Owners of stolen trade secrets now have another weapon in their arsenal.
Last month, President Obama signed the Defend Trade Secrets Act (the DTSA), which creates a new cause of action in federal court for the misappropriation of trade secrets. The DTSA does not preempt state laws governing misappropriation of trade secrets, so employers and other trade secret owners may now bring actions under the DTSA and applicable state laws. See 18 U.S.C. § 1838. Read More ›
When the Department of Justice announces new guidance for individual and corporate prosecutions, the white collar bar takes notice.
Thus, in September 2015, when the Department of Justice released a memorandum titled “Individual Accountability for Corporate Wrongdoing”—now colloquially known as “the Yates Memo” because it was authored by Deputy Attorney General Sally Yates—almost everyone had something to say about it.
The Yates Memo seeks to increase the emphasis on individual accountability for corporate wrongdoing from the outset of a government investigation. It sets forth six steps to strengthen pursuit of individuals by criminal and civil prosecutors, including requiring corporations to lay out all relevant facts related to individual misconduct in order to obtain cooperation credit. Read More ›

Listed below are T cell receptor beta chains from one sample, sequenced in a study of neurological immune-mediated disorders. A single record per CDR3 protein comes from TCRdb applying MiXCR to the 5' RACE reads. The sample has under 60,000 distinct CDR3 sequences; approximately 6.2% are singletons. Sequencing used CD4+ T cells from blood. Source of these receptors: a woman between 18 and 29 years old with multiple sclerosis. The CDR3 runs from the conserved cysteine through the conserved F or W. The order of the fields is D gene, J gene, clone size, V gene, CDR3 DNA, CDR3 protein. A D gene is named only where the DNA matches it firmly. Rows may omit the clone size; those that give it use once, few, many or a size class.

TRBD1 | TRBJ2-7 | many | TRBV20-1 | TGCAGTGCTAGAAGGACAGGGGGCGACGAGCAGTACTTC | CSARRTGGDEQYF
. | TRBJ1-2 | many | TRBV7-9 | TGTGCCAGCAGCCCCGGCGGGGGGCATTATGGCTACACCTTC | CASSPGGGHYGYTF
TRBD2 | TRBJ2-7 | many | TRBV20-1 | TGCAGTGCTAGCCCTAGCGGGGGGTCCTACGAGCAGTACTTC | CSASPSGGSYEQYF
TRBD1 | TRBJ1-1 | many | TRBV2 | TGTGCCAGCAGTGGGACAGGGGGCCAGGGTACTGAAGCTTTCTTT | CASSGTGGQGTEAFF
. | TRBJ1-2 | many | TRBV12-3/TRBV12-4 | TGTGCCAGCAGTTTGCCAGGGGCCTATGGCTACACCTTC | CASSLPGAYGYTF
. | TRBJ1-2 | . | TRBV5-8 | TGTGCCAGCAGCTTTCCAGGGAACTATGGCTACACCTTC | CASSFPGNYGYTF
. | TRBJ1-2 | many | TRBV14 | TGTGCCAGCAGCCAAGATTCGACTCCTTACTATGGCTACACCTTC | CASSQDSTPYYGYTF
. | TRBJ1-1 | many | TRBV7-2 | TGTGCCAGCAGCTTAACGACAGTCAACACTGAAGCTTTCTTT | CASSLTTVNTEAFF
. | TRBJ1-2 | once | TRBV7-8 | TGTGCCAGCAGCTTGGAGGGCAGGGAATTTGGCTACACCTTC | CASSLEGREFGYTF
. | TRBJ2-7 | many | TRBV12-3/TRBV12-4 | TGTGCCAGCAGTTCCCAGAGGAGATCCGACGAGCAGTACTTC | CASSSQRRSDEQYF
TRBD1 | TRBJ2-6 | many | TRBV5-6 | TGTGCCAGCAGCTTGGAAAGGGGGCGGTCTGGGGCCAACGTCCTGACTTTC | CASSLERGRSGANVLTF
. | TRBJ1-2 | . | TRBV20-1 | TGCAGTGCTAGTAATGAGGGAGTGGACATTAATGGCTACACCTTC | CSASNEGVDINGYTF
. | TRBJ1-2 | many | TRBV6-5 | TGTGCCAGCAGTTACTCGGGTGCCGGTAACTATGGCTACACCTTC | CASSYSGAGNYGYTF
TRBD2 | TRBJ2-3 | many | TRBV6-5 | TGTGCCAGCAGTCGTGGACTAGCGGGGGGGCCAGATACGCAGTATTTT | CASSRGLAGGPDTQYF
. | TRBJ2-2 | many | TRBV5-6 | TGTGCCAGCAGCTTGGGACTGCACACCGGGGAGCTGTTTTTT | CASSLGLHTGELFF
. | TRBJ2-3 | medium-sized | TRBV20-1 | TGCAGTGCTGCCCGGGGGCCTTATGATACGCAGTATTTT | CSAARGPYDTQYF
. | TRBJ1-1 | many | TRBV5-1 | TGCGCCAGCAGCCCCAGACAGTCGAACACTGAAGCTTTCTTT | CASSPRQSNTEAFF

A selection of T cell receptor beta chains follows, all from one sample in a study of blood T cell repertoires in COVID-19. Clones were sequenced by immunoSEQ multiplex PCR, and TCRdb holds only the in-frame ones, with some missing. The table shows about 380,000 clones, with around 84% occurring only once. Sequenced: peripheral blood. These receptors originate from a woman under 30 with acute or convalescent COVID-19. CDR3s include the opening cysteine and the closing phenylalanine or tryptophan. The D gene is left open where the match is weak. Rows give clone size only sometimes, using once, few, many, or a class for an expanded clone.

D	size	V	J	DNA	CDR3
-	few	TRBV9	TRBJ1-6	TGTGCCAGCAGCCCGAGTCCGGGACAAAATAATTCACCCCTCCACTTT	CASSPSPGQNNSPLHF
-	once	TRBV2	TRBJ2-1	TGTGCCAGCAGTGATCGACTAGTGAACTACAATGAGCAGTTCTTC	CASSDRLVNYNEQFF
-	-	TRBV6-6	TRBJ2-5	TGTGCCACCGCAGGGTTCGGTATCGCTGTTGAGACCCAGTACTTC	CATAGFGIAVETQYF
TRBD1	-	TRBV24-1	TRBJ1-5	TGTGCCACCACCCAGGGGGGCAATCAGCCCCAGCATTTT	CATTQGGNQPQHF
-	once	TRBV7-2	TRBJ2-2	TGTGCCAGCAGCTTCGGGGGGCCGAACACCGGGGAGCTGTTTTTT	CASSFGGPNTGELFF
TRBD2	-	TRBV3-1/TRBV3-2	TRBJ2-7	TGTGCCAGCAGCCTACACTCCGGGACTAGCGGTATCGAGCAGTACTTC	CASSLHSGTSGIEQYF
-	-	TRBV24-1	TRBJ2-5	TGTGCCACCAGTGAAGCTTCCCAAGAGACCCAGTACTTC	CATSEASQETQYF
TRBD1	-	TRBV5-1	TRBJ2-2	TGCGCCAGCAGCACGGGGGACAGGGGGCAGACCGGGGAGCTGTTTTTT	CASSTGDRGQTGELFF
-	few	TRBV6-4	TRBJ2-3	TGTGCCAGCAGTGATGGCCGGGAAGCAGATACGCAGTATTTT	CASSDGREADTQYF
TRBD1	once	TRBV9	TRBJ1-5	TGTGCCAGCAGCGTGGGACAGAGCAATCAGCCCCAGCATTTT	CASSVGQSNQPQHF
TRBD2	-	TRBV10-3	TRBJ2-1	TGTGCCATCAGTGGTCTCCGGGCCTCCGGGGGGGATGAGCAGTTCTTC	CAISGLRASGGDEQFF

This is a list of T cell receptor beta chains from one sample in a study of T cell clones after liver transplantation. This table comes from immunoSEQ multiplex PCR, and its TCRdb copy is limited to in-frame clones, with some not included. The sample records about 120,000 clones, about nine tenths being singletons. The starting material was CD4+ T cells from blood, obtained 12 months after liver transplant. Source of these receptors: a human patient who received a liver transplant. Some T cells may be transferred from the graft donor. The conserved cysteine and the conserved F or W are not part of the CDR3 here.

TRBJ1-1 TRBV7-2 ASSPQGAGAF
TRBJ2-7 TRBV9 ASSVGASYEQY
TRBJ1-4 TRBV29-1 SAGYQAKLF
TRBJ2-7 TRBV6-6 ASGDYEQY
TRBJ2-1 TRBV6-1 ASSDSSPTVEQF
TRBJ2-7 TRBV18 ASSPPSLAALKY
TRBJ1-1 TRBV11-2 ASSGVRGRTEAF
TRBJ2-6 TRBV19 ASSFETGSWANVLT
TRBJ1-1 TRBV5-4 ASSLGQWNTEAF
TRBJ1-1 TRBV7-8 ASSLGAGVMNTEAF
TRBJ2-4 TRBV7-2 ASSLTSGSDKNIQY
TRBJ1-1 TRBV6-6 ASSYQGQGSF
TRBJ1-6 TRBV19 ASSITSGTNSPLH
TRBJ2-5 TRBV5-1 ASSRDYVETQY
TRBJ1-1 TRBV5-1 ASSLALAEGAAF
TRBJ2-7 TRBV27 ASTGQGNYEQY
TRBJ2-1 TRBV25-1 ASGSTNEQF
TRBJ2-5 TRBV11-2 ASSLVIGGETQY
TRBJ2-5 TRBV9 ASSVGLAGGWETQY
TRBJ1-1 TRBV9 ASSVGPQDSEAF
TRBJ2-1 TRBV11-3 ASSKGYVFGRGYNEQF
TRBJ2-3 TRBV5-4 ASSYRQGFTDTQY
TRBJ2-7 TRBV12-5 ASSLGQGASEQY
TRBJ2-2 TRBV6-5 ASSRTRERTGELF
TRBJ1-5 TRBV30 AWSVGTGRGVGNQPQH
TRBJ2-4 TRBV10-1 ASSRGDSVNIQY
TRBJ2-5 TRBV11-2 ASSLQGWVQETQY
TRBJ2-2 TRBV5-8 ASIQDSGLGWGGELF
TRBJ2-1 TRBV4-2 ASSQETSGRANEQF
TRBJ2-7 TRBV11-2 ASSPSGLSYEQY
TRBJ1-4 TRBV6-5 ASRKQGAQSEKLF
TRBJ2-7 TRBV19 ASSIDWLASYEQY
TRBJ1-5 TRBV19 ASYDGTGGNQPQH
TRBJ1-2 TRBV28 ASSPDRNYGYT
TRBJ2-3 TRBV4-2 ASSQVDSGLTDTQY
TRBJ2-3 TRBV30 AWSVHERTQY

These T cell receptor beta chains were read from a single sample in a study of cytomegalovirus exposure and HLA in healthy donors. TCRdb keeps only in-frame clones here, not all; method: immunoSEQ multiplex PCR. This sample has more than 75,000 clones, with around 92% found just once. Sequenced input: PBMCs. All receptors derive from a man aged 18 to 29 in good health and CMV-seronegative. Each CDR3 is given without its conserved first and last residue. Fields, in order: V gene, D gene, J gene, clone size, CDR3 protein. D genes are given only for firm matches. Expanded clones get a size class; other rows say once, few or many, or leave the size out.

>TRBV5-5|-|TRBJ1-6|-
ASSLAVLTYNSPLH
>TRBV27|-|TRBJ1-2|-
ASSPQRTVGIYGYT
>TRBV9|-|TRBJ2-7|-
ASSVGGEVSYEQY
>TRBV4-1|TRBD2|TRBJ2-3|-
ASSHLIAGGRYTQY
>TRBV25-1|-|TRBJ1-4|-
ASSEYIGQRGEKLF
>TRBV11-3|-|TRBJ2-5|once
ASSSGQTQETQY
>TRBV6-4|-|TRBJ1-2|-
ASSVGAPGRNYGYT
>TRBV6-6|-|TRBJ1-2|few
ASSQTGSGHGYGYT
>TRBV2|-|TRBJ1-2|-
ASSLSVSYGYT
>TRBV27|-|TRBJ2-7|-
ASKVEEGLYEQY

In our last post, we discussed the case of Wiest v. Tyco, in which the Third Circuit held that an employer’s investigation of unrelated wrongdoing by an employee insulated it against the employee’s Sarbanes-Oxley whistleblower retaliation claim. Now, we tackle another piece of the Wiest decision: the court’s holding that Wiest’s protected activity did not contribute to the adverse action against him.
To establish a Sarbanes-Oxley claim, an employee must show that there was a causal connection between his or her whistleblowing and an adverse employment action. If the employee can’t show that link, then he or she can’t prevail. In the Wiest case, the court assumed that Wiest did in fact engage in protected whistleblowing activity. But it held that Wiest didn’t have evidence to show that the whistleblowing caused the employer to take action against him. Read More ›
An employee who has blown the whistle on wrongdoing is not immune from discipline or termination simply because she has engaged in protected activity.
The Third Circuit’s recent decision in Wiest v. Tyco Electronics provides a good example of how an employer can terminate an employee without legal repercussions, even when it is undisputed that the employee was protected against whistleblower retaliation. Read More ›